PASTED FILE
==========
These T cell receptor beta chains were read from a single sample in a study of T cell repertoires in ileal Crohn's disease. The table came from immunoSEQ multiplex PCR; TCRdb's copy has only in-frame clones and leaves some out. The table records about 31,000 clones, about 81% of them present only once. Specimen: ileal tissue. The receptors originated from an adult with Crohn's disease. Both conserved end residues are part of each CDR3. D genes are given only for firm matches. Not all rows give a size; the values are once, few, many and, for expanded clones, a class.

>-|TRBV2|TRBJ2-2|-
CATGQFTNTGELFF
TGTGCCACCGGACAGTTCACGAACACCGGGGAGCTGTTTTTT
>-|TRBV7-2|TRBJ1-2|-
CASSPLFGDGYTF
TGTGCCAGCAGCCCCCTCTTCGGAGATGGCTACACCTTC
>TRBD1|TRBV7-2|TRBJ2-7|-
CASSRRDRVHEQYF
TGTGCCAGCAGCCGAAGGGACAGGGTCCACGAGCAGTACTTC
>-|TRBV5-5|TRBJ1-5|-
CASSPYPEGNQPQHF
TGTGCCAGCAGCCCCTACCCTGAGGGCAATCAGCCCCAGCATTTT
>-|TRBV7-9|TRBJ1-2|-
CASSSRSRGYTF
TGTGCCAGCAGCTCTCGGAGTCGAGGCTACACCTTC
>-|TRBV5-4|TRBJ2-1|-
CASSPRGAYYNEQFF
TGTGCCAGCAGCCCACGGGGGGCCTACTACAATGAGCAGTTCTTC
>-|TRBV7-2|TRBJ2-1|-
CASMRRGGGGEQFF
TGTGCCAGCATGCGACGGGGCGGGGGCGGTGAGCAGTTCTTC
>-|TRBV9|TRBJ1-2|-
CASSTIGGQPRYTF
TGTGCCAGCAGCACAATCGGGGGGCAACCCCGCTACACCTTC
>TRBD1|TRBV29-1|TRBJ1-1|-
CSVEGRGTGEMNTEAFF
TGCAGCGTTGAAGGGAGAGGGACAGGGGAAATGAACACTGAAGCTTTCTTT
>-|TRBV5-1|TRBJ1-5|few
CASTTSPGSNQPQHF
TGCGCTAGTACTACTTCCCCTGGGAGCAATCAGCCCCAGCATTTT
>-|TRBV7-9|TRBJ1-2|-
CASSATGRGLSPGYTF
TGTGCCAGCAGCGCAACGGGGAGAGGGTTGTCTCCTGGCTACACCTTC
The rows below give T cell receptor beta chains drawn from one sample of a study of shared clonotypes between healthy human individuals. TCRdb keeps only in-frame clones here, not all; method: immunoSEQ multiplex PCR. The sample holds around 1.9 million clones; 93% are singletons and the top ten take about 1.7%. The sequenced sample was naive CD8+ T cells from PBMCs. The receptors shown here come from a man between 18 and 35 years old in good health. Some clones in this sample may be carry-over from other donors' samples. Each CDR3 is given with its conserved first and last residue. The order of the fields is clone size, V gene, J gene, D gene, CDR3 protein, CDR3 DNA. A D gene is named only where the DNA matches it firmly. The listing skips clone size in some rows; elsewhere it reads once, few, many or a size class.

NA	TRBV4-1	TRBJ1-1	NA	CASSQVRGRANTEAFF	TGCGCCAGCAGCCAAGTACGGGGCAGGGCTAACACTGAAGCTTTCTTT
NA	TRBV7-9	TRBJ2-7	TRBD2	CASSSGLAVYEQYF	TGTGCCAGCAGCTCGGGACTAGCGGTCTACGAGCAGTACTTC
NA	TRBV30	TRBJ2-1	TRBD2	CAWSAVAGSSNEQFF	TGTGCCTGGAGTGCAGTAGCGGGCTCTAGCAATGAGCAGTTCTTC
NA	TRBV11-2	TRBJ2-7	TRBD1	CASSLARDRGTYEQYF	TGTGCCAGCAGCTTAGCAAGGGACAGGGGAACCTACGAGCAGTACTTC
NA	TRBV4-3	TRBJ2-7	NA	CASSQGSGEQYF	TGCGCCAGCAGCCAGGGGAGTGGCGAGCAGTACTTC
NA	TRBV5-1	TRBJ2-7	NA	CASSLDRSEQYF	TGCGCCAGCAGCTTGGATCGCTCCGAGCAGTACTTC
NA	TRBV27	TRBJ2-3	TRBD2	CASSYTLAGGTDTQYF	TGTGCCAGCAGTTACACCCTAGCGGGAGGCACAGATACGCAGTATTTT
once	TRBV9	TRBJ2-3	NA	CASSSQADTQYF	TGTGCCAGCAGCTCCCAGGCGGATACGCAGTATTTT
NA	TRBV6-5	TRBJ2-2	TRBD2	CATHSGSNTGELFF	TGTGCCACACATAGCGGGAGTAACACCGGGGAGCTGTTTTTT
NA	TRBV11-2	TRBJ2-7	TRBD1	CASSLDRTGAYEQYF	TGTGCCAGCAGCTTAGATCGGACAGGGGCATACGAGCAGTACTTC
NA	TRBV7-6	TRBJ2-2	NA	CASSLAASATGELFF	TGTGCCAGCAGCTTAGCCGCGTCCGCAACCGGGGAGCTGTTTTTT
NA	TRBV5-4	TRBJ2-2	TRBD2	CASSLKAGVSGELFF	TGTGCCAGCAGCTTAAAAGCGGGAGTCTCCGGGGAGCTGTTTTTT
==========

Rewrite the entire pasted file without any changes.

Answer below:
These T cell receptor beta chains were read from a single sample in a study of T cell repertoires in ileal Crohn's disease. The table came from immunoSEQ multiplex PCR; TCRdb's copy has only in-frame clones and leaves some out. The table records about 31,000 clones, about 81% of them present only once. Specimen: ileal tissue. The receptors originated from an adult with Crohn's disease. Both conserved end residues are part of each CDR3. D genes are given only for firm matches. Not all rows give a size; the values are once, few, many and, for expanded clones, a class.

>-|TRBV2|TRBJ2-2|-
CATGQFTNTGELFF
TGTGCCACCGGACAGTTCACGAACACCGGGGAGCTGTTTTTT
>-|TRBV7-2|TRBJ1-2|-
CASSPLFGDGYTF
TGTGCCAGCAGCCCCCTCTTCGGAGATGGCTACACCTTC
>TRBD1|TRBV7-2|TRBJ2-7|-
CASSRRDRVHEQYF
TGTGCCAGCAGCCGAAGGGACAGGGTCCACGAGCAGTACTTC
>-|TRBV5-5|TRBJ1-5|-
CASSPYPEGNQPQHF
TGTGCCAGCAGCCCCTACCCTGAGGGCAATCAGCCCCAGCATTTT
>-|TRBV7-9|TRBJ1-2|-
CASSSRSRGYTF
TGTGCCAGCAGCTCTCGGAGTCGAGGCTACACCTTC
>-|TRBV5-4|TRBJ2-1|-
CASSPRGAYYNEQFF
TGTGCCAGCAGCCCACGGGGGGCCTACTACAATGAGCAGTTCTTC
>-|TRBV7-2|TRBJ2-1|-
CASMRRGGGGEQFF
TGTGCCAGCATGCGACGGGGCGGGGGCGGTGAGCAGTTCTTC
>-|TRBV9|TRBJ1-2|-
CASSTIGGQPRYTF
TGTGCCAGCAGCACAATCGGGGGGCAACCCCGCTACACCTTC
>TRBD1|TRBV29-1|TRBJ1-1|-
CSVEGRGTGEMNTEAFF
TGCAGCGTTGAAGGGAGAGGGACAGGGGAAATGAACACTGAAGCTTTCTTT
>-|TRBV5-1|TRBJ1-5|few
CASTTSPGSNQPQHF
TGCGCTAGTACTACTTCCCCTGGGAGCAATCAGCCCCAGCATTTT
>-|TRBV7-9|TRBJ1-2|-
CASSATGRGLSPGYTF
TGTGCCAGCAGCGCAACGGGGAGAGGGTTGTCTCCTGGCTACACCTTC
The rows below give T cell receptor beta chains drawn from one sample of a study of shared clonotypes between healthy human individuals. TCRdb keeps only in-frame clones here, not all; method: immunoSEQ multiplex PCR. The sample holds around 1.9 million clones; 93% are singletons and the top ten take about 1.7%. The sequenced sample was naive CD8+ T cells from PBMCs. The receptors shown here come from a man between 18 and 35 years old in good health. Some clones in this sample may be carry-over from other donors' samples. Each CDR3 is given with its conserved first and last residue. The order of the fields is clone size, V gene, J gene, D gene, CDR3 protein, CDR3 DNA. A D gene is named only where the DNA matches it firmly. The listing skips clone size in some rows; elsewhere it reads once, few, many or a size class.

NA	TRBV4-1	TRBJ1-1	NA	CASSQVRGRANTEAFF	TGCGCCAGCAGCCAAGTACGGGGCAGGGCTAACACTGAAGCTTTCTTT
NA	TRBV7-9	TRBJ2-7	TRBD2	CASSSGLAVYEQYF	TGTGCCAGCAGCTCGGGACTAGCGGTCTACGAGCAGTACTTC
NA	TRBV30	TRBJ2-1	TRBD2	CAWSAVAGSSNEQFF	TGTGCCTGGAGTGCAGTAGCGGGCTCTAGCAATGAGCAGTTCTTC
NA	TRBV11-2	TRBJ2-7	TRBD1	CASSLARDRGTYEQYF	TGTGCCAGCAGCTTAGCAAGGGACAGGGGAACCTACGAGCAGTACTTC
NA	TRBV4-3	TRBJ2-7	NA	CASSQGSGEQYF	TGCGCCAGCAGCCAGGGGAGTGGCGAGCAGTACTTC
NA	TRBV5-1	TRBJ2-7	NA	CASSLDRSEQYF	TGCGCCAGCAGCTTGGATCGCTCCGAGCAGTACTTC
NA	TRBV27	TRBJ2-3	TRBD2	CASSYTLAGGTDTQYF	TGTGCCAGCAGTTACACCCTAGCGGGAGGCACAGATACGCAGTATTTT
once	TRBV9	TRBJ2-3	NA	CASSSQADTQYF	TGTGCCAGCAGCTCCCAGGCGGATACGCAGTATTTT
NA	TRBV6-5	TRBJ2-2	TRBD2	CATHSGSNTGELFF	TGTGCCACACATAGCGGGAGTAACACCGGGGAGCTGTTTTTT
NA	TRBV11-2	TRBJ2-7	TRBD1	CASSLDRTGAYEQYF	TGTGCCAGCAGCTTAGATCGGACAGGGGCATACGAGCAGTACTTC
NA	TRBV7-6	TRBJ2-2	NA	CASSLAASATGELFF	TGTGCCAGCAGCTTAGCCGCGTCCGCAACCGGGGAGCTGTTTTTT
NA	TRBV5-4	TRBJ2-2	TRBD2	CASSLKAGVSGELFF	TGTGCCAGCAGCTTAAAAGCGGGAGTCTCCGGGGAGCTGTTTTTT